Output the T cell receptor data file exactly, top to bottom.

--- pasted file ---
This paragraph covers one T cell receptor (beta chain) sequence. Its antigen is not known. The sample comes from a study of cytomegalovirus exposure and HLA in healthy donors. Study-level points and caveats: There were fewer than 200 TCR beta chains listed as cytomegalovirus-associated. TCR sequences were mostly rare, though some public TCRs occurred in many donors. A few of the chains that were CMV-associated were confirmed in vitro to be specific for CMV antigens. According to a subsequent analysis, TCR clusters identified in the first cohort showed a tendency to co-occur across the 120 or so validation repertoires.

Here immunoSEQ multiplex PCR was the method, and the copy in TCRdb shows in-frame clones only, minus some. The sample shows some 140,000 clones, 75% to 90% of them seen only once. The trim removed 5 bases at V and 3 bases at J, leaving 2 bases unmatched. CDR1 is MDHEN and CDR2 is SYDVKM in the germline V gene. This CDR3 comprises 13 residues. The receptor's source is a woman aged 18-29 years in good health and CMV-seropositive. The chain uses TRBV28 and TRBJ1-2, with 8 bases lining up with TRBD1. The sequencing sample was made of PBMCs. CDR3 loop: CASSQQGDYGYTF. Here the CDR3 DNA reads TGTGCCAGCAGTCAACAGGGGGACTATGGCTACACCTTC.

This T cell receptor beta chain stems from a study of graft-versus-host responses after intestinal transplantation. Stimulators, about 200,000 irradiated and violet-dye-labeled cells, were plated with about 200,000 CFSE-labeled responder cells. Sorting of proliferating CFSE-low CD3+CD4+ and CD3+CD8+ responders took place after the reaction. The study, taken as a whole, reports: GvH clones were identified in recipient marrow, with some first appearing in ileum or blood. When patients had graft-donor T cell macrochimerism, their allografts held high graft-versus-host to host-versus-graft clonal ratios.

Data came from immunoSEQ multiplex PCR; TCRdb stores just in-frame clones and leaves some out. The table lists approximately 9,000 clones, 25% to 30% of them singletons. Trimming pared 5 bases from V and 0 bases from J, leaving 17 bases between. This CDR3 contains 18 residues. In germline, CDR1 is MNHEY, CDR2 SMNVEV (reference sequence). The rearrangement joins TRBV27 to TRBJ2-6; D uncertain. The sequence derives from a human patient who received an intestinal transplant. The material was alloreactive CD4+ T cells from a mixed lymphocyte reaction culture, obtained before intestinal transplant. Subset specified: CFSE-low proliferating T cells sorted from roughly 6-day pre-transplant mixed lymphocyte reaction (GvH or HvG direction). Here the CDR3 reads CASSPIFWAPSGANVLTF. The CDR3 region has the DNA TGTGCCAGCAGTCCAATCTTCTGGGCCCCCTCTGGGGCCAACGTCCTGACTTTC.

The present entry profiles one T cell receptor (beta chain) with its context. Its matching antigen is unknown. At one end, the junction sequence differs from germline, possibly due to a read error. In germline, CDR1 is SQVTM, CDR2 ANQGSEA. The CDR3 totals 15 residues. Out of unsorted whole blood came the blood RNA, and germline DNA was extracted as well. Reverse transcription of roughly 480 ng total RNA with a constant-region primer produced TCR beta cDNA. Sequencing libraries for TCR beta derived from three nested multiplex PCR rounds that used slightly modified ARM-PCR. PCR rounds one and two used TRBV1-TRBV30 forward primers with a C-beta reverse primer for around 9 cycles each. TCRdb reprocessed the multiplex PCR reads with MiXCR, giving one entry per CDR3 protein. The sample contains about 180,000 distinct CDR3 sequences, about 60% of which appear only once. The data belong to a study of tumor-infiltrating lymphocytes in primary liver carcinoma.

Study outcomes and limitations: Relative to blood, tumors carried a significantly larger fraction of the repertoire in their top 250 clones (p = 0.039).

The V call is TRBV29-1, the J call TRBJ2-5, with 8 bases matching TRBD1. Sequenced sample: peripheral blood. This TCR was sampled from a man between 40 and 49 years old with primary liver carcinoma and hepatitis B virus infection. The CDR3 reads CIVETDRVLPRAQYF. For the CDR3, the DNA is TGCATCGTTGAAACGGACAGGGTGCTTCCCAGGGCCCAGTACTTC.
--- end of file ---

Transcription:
This paragraph covers one T cell receptor (beta chain) sequence. Its antigen is not known. The sample comes from a study of cytomegalovirus exposure and HLA in healthy donors. Study-level points and caveats: There were fewer than 200 TCR beta chains listed as cytomegalovirus-associated. TCR sequences were mostly rare, though some public TCRs occurred in many donors. A few of the chains that were CMV-associated were confirmed in vitro to be specific for CMV antigens. According to a subsequent analysis, TCR clusters identified in the first cohort showed a tendency to co-occur across the 120 or so validation repertoires.

Here immunoSEQ multiplex PCR was the method, and the copy in TCRdb shows in-frame clones only, minus some. The sample shows some 140,000 clones, 75% to 90% of them seen only once. The trim removed 5 bases at V and 3 bases at J, leaving 2 bases unmatched. CDR1 is MDHEN and CDR2 is SYDVKM in the germline V gene. This CDR3 comprises 13 residues. The receptor's source is a woman aged 18-29 years in good health and CMV-seropositive. The chain uses TRBV28 and TRBJ1-2, with 8 bases lining up with TRBD1. The sequencing sample was made of PBMCs. CDR3 loop: CASSQQGDYGYTF. Here the CDR3 DNA reads TGTGCCAGCAGTCAACAGGGGGACTATGGCTACACCTTC.

This T cell receptor beta chain stems from a study of graft-versus-host responses after intestinal transplantation. Stimulators, about 200,000 irradiated and violet-dye-labeled cells, were plated with about 200,000 CFSE-labeled responder cells. Sorting of proliferating CFSE-low CD3+CD4+ and CD3+CD8+ responders took place after the reaction. The study, taken as a whole, reports: GvH clones were identified in recipient marrow, with some first appearing in ileum or blood. When patients had graft-donor T cell macrochimerism, their allografts held high graft-versus-host to host-versus-graft clonal ratios.

Data came from immunoSEQ multiplex PCR; TCRdb stores just in-frame clones and leaves some out. The table lists approximately 9,000 clones, 25% to 30% of them singletons. Trimming pared 5 bases from V and 0 bases from J, leaving 17 bases between. This CDR3 contains 18 residues. In germline, CDR1 is MNHEY, CDR2 SMNVEV (reference sequence). The rearrangement joins TRBV27 to TRBJ2-6; D uncertain. The sequence derives from a human patient who received an intestinal transplant. The material was alloreactive CD4+ T cells from a mixed lymphocyte reaction culture, obtained before intestinal transplant. Subset specified: CFSE-low proliferating T cells sorted from roughly 6-day pre-transplant mixed lymphocyte reaction (GvH or HvG direction). Here the CDR3 reads CASSPIFWAPSGANVLTF. The CDR3 region has the DNA TGTGCCAGCAGTCCAATCTTCTGGGCCCCCTCTGGGGCCAACGTCCTGACTTTC.

The present entry profiles one T cell receptor (beta chain) with its context. Its matching antigen is unknown. At one end, the junction sequence differs from germline, possibly due to a read error. In germline, CDR1 is SQVTM, CDR2 ANQGSEA. The CDR3 totals 15 residues. Out of unsorted whole blood came the blood RNA, and germline DNA was extracted as well. Reverse transcription of roughly 480 ng total RNA with a constant-region primer produced TCR beta cDNA. Sequencing libraries for TCR beta derived from three nested multiplex PCR rounds that used slightly modified ARM-PCR. PCR rounds one and two used TRBV1-TRBV30 forward primers with a C-beta reverse primer for around 9 cycles each. TCRdb reprocessed the multiplex PCR reads with MiXCR, giving one entry per CDR3 protein. The sample contains about 180,000 distinct CDR3 sequences, about 60% of which appear only once. The data belong to a study of tumor-infiltrating lymphocytes in primary liver carcinoma.

Study outcomes and limitations: Relative to blood, tumors carried a significantly larger fraction of the repertoire in their top 250 clones (p = 0.039).

The V call is TRBV29-1, the J call TRBJ2-5, with 8 bases matching TRBD1. Sequenced sample: peripheral blood. This TCR was sampled from a man between 40 and 49 years old with primary liver carcinoma and hepatitis B virus infection. The CDR3 reads CIVETDRVLPRAQYF. For the CDR3, the DNA is TGCATCGTTGAAACGGACAGGGTGCTTCCCAGGGCCCAGTACTTC.